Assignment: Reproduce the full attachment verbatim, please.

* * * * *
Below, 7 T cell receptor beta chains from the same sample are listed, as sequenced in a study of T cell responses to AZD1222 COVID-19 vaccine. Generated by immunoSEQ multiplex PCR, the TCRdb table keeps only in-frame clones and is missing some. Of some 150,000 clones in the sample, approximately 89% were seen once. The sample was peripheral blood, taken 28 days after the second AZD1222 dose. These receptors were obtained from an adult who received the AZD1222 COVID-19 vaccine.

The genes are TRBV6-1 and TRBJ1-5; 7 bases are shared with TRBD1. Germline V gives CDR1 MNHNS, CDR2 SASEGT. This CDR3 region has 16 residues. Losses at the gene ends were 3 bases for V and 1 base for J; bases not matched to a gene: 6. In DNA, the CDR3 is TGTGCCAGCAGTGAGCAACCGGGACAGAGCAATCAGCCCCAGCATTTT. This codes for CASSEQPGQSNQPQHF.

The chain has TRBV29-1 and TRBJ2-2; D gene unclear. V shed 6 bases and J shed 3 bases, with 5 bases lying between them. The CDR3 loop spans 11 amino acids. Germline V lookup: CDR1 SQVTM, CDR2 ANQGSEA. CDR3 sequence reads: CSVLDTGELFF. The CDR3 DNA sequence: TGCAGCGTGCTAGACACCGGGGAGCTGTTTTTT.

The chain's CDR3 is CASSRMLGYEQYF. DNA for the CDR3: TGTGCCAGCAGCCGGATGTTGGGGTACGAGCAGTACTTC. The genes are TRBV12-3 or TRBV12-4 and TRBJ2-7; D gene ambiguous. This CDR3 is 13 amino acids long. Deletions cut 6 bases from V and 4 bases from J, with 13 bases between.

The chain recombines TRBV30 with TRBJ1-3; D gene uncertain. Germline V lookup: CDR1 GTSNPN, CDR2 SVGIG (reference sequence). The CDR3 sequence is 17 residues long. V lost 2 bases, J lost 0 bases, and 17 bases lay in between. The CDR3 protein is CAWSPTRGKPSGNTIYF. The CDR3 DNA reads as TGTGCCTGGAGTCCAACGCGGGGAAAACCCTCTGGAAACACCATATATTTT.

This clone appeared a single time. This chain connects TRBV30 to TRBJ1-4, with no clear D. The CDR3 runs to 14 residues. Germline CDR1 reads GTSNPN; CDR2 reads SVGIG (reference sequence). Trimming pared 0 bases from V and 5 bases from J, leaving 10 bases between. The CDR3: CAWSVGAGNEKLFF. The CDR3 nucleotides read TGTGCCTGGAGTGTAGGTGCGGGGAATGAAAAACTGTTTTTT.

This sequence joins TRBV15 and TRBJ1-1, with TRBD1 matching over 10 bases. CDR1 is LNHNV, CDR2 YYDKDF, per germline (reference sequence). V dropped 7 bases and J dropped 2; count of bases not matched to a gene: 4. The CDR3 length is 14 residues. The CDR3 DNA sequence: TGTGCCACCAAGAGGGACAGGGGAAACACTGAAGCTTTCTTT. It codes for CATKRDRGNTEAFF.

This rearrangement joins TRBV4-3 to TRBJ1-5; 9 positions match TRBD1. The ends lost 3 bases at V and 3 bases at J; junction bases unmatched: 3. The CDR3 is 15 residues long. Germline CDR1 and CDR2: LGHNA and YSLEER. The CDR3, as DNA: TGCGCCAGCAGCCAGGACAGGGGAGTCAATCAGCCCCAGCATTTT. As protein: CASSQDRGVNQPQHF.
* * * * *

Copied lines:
Below, 7 T cell receptor beta chains from the same sample are listed, as sequenced in a study of T cell responses to AZD1222 COVID-19 vaccine. Generated by immunoSEQ multiplex PCR, the TCRdb table keeps only in-frame clones and is missing some. Of some 150,000 clones in the sample, approximately 89% were seen once. The sample was peripheral blood, taken 28 days after the second AZD1222 dose. These receptors were obtained from an adult who received the AZD1222 COVID-19 vaccine.

The genes are TRBV6-1 and TRBJ1-5; 7 bases are shared with TRBD1. Germline V gives CDR1 MNHNS, CDR2 SASEGT. This CDR3 region has 16 residues. Losses at the gene ends were 3 bases for V and 1 base for J; bases not matched to a gene: 6. In DNA, the CDR3 is TGTGCCAGCAGTGAGCAACCGGGACAGAGCAATCAGCCCCAGCATTTT. This codes for CASSEQPGQSNQPQHF.

The chain has TRBV29-1 and TRBJ2-2; D gene unclear. V shed 6 bases and J shed 3 bases, with 5 bases lying between them. The CDR3 loop spans 11 amino acids. Germline V lookup: CDR1 SQVTM, CDR2 ANQGSEA. CDR3 sequence reads: CSVLDTGELFF. The CDR3 DNA sequence: TGCAGCGTGCTAGACACCGGGGAGCTGTTTTTT.

The chain's CDR3 is CASSRMLGYEQYF. DNA for the CDR3: TGTGCCAGCAGCCGGATGTTGGGGTACGAGCAGTACTTC. The genes are TRBV12-3 or TRBV12-4 and TRBJ2-7; D gene ambiguous. This CDR3 is 13 amino acids long. Deletions cut 6 bases from V and 4 bases from J, with 13 bases between.

The chain recombines TRBV30 with TRBJ1-3; D gene uncertain. Germline V lookup: CDR1 GTSNPN, CDR2 SVGIG (reference sequence). The CDR3 sequence is 17 residues long. V lost 2 bases, J lost 0 bases, and 17 bases lay in between. The CDR3 protein is CAWSPTRGKPSGNTIYF. The CDR3 DNA reads as TGTGCCTGGAGTCCAACGCGGGGAAAACCCTCTGGAAACACCATATATTTT.

This clone appeared a single time. This chain connects TRBV30 to TRBJ1-4, with no clear D. The CDR3 runs to 14 residues. Germline CDR1 reads GTSNPN; CDR2 reads SVGIG (reference sequence). Trimming pared 0 bases from V and 5 bases from J, leaving 10 bases between. The CDR3: CAWSVGAGNEKLFF. The CDR3 nucleotides read TGTGCCTGGAGTGTAGGTGCGGGGAATGAAAAACTGTTTTTT.

This sequence joins TRBV15 and TRBJ1-1, with TRBD1 matching over 10 bases. CDR1 is LNHNV, CDR2 YYDKDF, per germline (reference sequence). V dropped 7 bases and J dropped 2; count of bases not matched to a gene: 4. The CDR3 length is 14 residues. The CDR3 DNA sequence: TGTGCCACCAAGAGGGACAGGGGAAACACTGAAGCTTTCTTT. It codes for CATKRDRGNTEAFF.

This rearrangement joins TRBV4-3 to TRBJ1-5; 9 positions match TRBD1. The ends lost 3 bases at V and 3 bases at J; junction bases unmatched: 3. The CDR3 is 15 residues long. Germline CDR1 and CDR2: LGHNA and YSLEER. The CDR3, as DNA: TGCGCCAGCAGCCAGGACAGGGGAGTCAATCAGCCCCAGCATTTT. As protein: CASSQDRGVNQPQHF.